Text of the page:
This edition of the Storytellers Channel’s newsletter features Chris Semtner, Curator, The Poe Museum, writing about The Tell-Tale Heart and highlighting an artifact from the museum’s collection.
I’m in the studio recording my next audio book of Poe’s Dead Bride stories, due to be released soon.
The Storytellers Channel
The Trouble with “The Tell-Tale Heart”
Although it is now Poe’s most popular short story and a favorite with audiences of all ages, “The Tell-Tale Heart” was initially a tough sell. Shortly after its completion, Poe brought the finished work to a magazine called the Boston Miscellany—which promptly rejected it. The editor responded that he would gladly publish something a little more “quiet.”
That was the worst news Poe could have received. With mounting debts and his wife’s terminal illness, Poe desperately needed every cent he could earn from his writing. For the past six months, he had been unemployed, surviving off the sale of his stories while struggling to find a new job. Shortly after the Miscellany rejected his work, Poe filed for bankruptcy.
Fortunately, Poe’s friend James Russell Lowell was starting a new magazine called The Pioneer and needed some content. Naturally, Lowell could not afford to pay him much, but Poe needed some cash and settled for the $10 Lowell was able to pay. It was probably just enough to pay his next month’s rent.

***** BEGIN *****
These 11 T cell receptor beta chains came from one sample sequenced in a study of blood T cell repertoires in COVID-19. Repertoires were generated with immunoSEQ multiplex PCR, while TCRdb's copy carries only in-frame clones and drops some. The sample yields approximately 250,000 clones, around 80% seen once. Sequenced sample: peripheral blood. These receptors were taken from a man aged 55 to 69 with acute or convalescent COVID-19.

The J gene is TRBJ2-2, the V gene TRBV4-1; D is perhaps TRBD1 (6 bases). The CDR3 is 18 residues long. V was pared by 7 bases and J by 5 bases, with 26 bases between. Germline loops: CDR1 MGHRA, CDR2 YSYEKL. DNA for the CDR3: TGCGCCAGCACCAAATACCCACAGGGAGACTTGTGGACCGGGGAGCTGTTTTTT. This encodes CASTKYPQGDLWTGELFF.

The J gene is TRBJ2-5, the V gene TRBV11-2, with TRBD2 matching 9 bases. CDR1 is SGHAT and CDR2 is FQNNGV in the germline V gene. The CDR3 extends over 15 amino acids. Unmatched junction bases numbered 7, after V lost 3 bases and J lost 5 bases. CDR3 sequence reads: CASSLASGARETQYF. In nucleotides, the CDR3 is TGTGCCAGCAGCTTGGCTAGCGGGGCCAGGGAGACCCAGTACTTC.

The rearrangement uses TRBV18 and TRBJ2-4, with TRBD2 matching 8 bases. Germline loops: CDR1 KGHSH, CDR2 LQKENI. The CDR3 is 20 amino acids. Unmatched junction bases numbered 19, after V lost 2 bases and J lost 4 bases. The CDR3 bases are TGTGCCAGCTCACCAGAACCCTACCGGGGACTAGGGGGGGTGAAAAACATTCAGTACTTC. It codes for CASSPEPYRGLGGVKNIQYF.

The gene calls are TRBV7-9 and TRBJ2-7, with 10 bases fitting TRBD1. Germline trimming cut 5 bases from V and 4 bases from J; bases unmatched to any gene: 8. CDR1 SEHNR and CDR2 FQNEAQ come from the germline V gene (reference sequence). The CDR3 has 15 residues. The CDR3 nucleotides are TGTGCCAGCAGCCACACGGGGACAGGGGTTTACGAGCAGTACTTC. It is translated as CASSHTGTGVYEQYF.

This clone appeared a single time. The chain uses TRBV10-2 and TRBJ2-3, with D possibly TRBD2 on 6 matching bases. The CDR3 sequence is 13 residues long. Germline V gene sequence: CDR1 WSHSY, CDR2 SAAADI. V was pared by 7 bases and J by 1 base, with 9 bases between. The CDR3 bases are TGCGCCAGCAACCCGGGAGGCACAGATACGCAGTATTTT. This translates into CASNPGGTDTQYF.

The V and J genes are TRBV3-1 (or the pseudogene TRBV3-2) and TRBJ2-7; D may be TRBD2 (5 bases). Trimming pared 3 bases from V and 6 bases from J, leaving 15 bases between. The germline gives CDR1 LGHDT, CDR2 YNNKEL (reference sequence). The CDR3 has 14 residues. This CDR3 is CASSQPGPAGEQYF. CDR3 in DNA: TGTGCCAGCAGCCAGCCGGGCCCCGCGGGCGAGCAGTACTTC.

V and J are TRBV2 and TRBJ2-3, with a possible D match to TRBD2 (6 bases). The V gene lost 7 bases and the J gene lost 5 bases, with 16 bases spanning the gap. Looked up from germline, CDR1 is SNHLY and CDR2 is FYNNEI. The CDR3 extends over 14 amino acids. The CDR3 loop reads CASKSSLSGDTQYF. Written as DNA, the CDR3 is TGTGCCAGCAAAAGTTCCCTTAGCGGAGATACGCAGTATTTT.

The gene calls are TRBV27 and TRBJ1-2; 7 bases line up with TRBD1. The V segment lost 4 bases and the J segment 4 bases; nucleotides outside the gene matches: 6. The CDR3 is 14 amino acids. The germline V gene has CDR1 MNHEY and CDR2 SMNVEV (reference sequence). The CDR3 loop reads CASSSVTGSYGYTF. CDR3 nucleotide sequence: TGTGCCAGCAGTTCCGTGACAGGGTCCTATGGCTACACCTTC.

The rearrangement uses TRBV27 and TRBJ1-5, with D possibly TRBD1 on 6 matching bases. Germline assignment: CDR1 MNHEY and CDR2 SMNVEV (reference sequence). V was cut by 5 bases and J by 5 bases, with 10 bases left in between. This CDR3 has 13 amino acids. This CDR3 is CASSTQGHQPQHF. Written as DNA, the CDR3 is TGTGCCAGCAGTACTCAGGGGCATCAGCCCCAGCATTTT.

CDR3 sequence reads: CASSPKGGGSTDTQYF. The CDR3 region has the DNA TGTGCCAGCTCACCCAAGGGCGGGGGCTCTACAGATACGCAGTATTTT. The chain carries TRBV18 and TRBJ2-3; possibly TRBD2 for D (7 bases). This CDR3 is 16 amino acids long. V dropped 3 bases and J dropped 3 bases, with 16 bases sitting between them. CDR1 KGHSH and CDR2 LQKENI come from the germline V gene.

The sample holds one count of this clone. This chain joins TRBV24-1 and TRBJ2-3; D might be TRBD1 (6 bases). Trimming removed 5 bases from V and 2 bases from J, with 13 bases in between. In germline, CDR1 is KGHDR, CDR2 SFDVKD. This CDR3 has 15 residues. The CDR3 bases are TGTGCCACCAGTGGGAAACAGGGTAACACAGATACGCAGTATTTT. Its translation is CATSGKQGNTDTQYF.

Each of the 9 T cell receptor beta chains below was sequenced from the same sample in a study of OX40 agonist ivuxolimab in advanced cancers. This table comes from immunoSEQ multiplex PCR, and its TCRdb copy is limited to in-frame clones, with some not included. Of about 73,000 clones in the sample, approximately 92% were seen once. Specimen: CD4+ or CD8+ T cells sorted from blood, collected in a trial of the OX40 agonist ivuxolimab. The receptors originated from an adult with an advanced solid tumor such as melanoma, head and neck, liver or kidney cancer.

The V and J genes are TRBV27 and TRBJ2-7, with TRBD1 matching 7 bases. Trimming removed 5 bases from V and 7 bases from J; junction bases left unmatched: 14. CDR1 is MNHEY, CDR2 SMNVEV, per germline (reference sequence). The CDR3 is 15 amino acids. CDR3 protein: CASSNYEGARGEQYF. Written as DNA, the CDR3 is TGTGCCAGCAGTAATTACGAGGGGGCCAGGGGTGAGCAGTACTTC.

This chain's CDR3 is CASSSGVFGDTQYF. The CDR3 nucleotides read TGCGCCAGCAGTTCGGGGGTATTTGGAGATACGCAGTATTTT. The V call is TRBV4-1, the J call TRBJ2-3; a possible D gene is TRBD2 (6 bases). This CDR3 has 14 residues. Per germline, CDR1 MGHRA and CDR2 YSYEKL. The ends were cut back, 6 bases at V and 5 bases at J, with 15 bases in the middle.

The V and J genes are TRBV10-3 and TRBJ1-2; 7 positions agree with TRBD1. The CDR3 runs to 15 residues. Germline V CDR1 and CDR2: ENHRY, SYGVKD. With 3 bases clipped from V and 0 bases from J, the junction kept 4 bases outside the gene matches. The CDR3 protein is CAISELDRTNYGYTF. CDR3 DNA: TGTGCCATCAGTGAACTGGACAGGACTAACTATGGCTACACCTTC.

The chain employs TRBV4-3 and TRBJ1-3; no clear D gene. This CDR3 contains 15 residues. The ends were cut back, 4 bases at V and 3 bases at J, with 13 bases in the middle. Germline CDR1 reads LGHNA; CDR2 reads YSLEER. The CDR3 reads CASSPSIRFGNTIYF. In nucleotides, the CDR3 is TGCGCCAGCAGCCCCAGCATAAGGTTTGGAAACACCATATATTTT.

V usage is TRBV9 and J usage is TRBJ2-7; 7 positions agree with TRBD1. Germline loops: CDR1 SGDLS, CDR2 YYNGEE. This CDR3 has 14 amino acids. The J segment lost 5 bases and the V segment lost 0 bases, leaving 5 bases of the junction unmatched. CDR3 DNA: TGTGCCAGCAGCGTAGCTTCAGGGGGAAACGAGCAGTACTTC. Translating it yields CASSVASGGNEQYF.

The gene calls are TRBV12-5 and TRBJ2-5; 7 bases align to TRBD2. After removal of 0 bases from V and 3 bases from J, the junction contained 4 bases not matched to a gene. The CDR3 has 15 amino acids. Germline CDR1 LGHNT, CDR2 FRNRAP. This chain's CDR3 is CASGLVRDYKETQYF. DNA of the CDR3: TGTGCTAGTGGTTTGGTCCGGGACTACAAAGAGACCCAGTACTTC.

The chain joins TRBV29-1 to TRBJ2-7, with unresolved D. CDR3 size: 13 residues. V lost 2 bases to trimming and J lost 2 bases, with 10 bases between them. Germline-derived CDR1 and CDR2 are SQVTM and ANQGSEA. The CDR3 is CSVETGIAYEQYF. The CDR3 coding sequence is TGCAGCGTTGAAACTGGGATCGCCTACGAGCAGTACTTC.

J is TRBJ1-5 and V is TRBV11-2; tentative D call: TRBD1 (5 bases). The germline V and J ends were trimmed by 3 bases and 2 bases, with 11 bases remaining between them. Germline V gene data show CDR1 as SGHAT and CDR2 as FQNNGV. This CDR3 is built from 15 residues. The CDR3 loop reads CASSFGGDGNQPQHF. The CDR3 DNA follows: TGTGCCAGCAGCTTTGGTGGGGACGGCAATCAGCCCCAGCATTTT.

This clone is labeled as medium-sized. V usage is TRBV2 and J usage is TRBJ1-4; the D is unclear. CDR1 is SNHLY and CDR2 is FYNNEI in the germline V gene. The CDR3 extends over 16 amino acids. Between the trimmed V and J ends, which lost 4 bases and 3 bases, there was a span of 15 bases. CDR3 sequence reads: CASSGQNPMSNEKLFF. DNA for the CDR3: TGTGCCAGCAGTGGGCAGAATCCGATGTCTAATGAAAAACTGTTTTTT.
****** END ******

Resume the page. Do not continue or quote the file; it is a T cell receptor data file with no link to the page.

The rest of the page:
What’s Going On At Storytellers Channel
We’re working with some great people on this project. Charles George at Entrepreneur Impact and Matt Whitworth at Overcoast Recording. These fellows are making it possible for me to concentrate on telling great stories. Like most successful ventures it’s the team that’s the key to success. Oh, and don’t forget Edgar Allan Poe, he’s critical to this project. That said, I also want to thank Jaime Fawcett, Poe Museum’s Executive Director.
Next week, I’ll be in the studio recording three stories Chris Semtner calls the Dead Bride stories: Berenice, Morella and Ligeia. They are phenomenal and I’m pumped to get to do them.
I’ll keep you posted as we get closer to the release.
“The Tell-Tale Heart Manuscript”
This is the much sought-after first printing of “The Tell-Tale Heart” from the January 1843 issue of The Pioneer. The magazine went out of business after only three issues, making surviving copies especially scarce.
From the time the Poe Museum opened in 1922, it took over 90 years to add this first printing to its collection of rare Poe volumes. After finding it in a used book store in southwest Virginia, the museum purchased the periodical just in time to display it in January 2013—the 170th anniversary of the first printing of “The Tell-Tale Heart.”
For more information on Poe’s extraordinary life, visit The Poe Museum.